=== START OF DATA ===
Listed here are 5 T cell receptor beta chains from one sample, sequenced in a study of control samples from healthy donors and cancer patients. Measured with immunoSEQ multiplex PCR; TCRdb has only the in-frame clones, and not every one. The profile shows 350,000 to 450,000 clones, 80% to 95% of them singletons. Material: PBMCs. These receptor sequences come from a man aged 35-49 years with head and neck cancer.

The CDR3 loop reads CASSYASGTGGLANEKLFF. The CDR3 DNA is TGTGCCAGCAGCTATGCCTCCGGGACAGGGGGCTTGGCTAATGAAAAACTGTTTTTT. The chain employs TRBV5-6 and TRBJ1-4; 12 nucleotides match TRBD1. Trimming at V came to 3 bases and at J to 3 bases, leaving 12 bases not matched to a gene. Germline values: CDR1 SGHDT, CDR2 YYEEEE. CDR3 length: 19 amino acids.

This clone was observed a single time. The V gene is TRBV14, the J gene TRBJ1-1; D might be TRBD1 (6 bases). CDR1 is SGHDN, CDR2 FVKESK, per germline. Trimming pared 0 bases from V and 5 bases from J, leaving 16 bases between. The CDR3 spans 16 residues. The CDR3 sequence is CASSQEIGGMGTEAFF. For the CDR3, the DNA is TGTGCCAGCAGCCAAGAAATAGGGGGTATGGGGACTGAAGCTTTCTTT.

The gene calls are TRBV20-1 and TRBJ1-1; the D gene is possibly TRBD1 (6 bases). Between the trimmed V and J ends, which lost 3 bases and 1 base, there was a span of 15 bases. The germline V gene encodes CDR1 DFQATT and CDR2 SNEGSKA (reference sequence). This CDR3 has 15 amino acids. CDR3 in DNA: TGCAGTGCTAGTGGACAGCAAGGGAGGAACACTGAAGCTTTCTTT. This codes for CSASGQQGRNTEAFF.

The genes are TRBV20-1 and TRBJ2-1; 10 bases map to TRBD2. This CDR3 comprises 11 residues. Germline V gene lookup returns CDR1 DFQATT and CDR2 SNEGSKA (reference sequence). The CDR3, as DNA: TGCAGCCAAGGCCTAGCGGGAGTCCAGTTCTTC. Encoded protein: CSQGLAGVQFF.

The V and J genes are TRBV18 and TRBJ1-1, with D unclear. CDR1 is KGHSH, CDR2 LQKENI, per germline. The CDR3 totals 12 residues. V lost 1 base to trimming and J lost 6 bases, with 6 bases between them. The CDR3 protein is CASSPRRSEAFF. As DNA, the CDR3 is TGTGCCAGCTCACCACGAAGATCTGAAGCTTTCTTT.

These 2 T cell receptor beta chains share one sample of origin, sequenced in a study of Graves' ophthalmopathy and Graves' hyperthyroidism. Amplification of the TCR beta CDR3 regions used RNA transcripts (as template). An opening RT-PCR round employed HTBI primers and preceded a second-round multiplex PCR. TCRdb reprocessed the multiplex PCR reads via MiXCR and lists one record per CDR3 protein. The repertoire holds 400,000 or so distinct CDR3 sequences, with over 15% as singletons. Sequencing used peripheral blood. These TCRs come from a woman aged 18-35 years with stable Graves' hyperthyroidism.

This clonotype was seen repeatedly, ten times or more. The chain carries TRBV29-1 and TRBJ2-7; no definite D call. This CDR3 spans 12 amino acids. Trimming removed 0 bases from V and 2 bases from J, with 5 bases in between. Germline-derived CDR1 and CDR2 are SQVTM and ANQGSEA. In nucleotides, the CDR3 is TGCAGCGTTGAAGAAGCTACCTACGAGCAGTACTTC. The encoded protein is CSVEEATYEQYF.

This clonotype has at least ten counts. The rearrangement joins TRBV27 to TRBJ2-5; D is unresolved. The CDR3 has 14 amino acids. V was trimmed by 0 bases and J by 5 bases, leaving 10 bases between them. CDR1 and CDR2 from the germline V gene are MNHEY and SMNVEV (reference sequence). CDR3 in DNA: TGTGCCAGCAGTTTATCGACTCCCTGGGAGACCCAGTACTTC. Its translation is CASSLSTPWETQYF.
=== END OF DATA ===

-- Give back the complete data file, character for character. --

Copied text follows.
Listed here are 5 T cell receptor beta chains from one sample, sequenced in a study of control samples from healthy donors and cancer patients. Measured with immunoSEQ multiplex PCR; TCRdb has only the in-frame clones, and not every one. The profile shows 350,000 to 450,000 clones, 80% to 95% of them singletons. Material: PBMCs. These receptor sequences come from a man aged 35-49 years with head and neck cancer.

The CDR3 loop reads CASSYASGTGGLANEKLFF. The CDR3 DNA is TGTGCCAGCAGCTATGCCTCCGGGACAGGGGGCTTGGCTAATGAAAAACTGTTTTTT. The chain employs TRBV5-6 and TRBJ1-4; 12 nucleotides match TRBD1. Trimming at V came to 3 bases and at J to 3 bases, leaving 12 bases not matched to a gene. Germline values: CDR1 SGHDT, CDR2 YYEEEE. CDR3 length: 19 amino acids.

This clone was observed a single time. The V gene is TRBV14, the J gene TRBJ1-1; D might be TRBD1 (6 bases). CDR1 is SGHDN, CDR2 FVKESK, per germline. Trimming pared 0 bases from V and 5 bases from J, leaving 16 bases between. The CDR3 spans 16 residues. The CDR3 sequence is CASSQEIGGMGTEAFF. For the CDR3, the DNA is TGTGCCAGCAGCCAAGAAATAGGGGGTATGGGGACTGAAGCTTTCTTT.

The gene calls are TRBV20-1 and TRBJ1-1; the D gene is possibly TRBD1 (6 bases). Between the trimmed V and J ends, which lost 3 bases and 1 base, there was a span of 15 bases. The germline V gene encodes CDR1 DFQATT and CDR2 SNEGSKA (reference sequence). This CDR3 has 15 amino acids. CDR3 in DNA: TGCAGTGCTAGTGGACAGCAAGGGAGGAACACTGAAGCTTTCTTT. This codes for CSASGQQGRNTEAFF.

The genes are TRBV20-1 and TRBJ2-1; 10 bases map to TRBD2. This CDR3 comprises 11 residues. Germline V gene lookup returns CDR1 DFQATT and CDR2 SNEGSKA (reference sequence). The CDR3, as DNA: TGCAGCCAAGGCCTAGCGGGAGTCCAGTTCTTC. Encoded protein: CSQGLAGVQFF.

The V and J genes are TRBV18 and TRBJ1-1, with D unclear. CDR1 is KGHSH, CDR2 LQKENI, per germline. The CDR3 totals 12 residues. V lost 1 base to trimming and J lost 6 bases, with 6 bases between them. The CDR3 protein is CASSPRRSEAFF. As DNA, the CDR3 is TGTGCCAGCTCACCACGAAGATCTGAAGCTTTCTTT.

These 2 T cell receptor beta chains share one sample of origin, sequenced in a study of Graves' ophthalmopathy and Graves' hyperthyroidism. Amplification of the TCR beta CDR3 regions used RNA transcripts (as template). An opening RT-PCR round employed HTBI primers and preceded a second-round multiplex PCR. TCRdb reprocessed the multiplex PCR reads via MiXCR and lists one record per CDR3 protein. The repertoire holds 400,000 or so distinct CDR3 sequences, with over 15% as singletons. Sequencing used peripheral blood. These TCRs come from a woman aged 18-35 years with stable Graves' hyperthyroidism.

This clonotype was seen repeatedly, ten times or more. The chain carries TRBV29-1 and TRBJ2-7; no definite D call. This CDR3 spans 12 amino acids. Trimming removed 0 bases from V and 2 bases from J, with 5 bases in between. Germline-derived CDR1 and CDR2 are SQVTM and ANQGSEA. In nucleotides, the CDR3 is TGCAGCGTTGAAGAAGCTACCTACGAGCAGTACTTC. The encoded protein is CSVEEATYEQYF.

This clonotype has at least ten counts. The rearrangement joins TRBV27 to TRBJ2-5; D is unresolved. The CDR3 has 14 amino acids. V was trimmed by 0 bases and J by 5 bases, leaving 10 bases between them. CDR1 and CDR2 from the germline V gene are MNHEY and SMNVEV (reference sequence). CDR3 in DNA: TGTGCCAGCAGTTTATCGACTCCCTGGGAGACCCAGTACTTC. Its translation is CASSLSTPWETQYF.